Musiques de la Révolution française – Hommage du monde – L’Europe. Jean-Baptiste Davaux (Symphonie concertante en Sol majeur mêlée d’Airs patriotiques), Joseph-Marie Cambini (Six airs patriotiques variés pour deux violons), Rodolphe Kreutzer (Duo pour deux violons op. 11 no. 3). Luis Michal, Marta Carfi, Orchestre de chambre de Bavière Munich. Cybelia CY 841 (1988) no barcode
Music of the French Revolution – Tribute of the world – Europe. Davaux: Symphony concertante in G major mixed with patriotic airs. Cambini: Six patriotic airs with variations for two violins. Kreutzer: Duet for two violins in B-flat major.
Davaux’ Symphonie Concertante is the real gem – but there’s another version with a more attractive program by Concerto Köln,
Originally posted on Amazon.com, January 13, 2015
Here is one of those not so abundant programs that were published in the wake (or in anticipation) of the bicentennial of the French Revolution. I’ve reviewed a few others in the same vein, like Claude Pichaureau’s Les Grands Hymnes Revolutionnaires on Erato Musifrance 245 006-2 or 2292 45006-2 (1990), Michel Plasson’s Revolution Francaise / Music of The French Revolution on EMI CDC 7 49470 2 (1988), Concerto Köln’s La Prise De La Bastille on Capriccio 10 280 (1989), Jean-Claude Malgoire’s Chantons La Revolution on CBS CDCBS 54607 (1989) or the much-flawed Révolution aux Choeurs on Adda 590018 (1989). There’s another similar one on the same label Cybelia, CY 840, which I haven’t heard, Musiques de la Revolution Francaise: Les Chants De Marianne, a program of patriotic songs.
This one features the same Symphonie Concertante mixed with Patriotic Airs for two violins and orchestra of Jean-Baptiste Davaux that is on the Concerto Köln disc, Joseph-Maria Cambini’s Six Patriotic Airs with Variations for Two Violins and Rodolphe Kreutzer’s Duet for Two Violins op. 11-3, for an acceptable TT of 52:57. No barcode, which makes the CD somewhat difficult to find on your customary commercial website. I was even surprised to find it listed at all under Amazon.com (ASIN B008Z7CLQG).
The program’s main interest is the Davaux Symphonie Concertante. It is a charming work, written in a galant style far removed from the turmoil of the revolutionary spirit, but also a real composition, with the revolutionary airs – mainly, The Marseillaise in the first movement and the songs La Carmagnole, Cadet Roussel and Ah ça ira in the Finale – treated and varied very seriously, as any serious composer of the era would have done with any theme that he could have chosen as a basis for his development. The two other works for solo violin duet are, because of the very medium, somewhat dryer and less original, although it is again fun to hear how Cambini varies those very same Revolutionary Airs, known (Carmagnole, Marseillaise, Cadet Roussel) or forgotten (Hymne des Versaillais, Siège de Lille, Camp d Grandpré).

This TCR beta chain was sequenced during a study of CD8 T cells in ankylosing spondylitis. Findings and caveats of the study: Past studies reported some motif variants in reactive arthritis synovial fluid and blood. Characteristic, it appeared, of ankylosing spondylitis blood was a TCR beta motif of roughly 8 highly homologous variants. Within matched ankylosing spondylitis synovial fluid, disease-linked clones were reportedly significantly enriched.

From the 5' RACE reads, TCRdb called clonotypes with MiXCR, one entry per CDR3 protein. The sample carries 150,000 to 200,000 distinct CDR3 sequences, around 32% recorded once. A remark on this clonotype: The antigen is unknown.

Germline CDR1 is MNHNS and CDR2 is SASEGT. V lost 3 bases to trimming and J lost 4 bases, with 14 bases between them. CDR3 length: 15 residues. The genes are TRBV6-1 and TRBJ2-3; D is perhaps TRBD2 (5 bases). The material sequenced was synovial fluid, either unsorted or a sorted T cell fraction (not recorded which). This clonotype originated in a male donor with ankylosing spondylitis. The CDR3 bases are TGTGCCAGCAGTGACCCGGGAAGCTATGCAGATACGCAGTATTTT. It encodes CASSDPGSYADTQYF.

Soloists Luis Michal and Martha Carfi and the Munich Chamber Orchestra (playing at modern pitch, unlike Concerto Köln), acquit themselves excellently, with slightly less drive and gusto than Concerto Köln in the first movement but slightly more robustness and less fussiness overall, more vivid presence and better stereo separation of both violins, ultimately lending their interpretation more impact than Concerto Köln’s. That said, the program of Concerto Köln is more attractive (with symphonies of François Martin, Gossec, and a great one attributed to Dittersdorf but that turns out to be by a mysterious Othon-Joseph Vandenbroecke, 1759-1832), and you don’t absolutely need to have two different versions of Davaux’s Symphonie, unless you are a staunch French patriot and obsessive collector of everything related to the Marseillaise.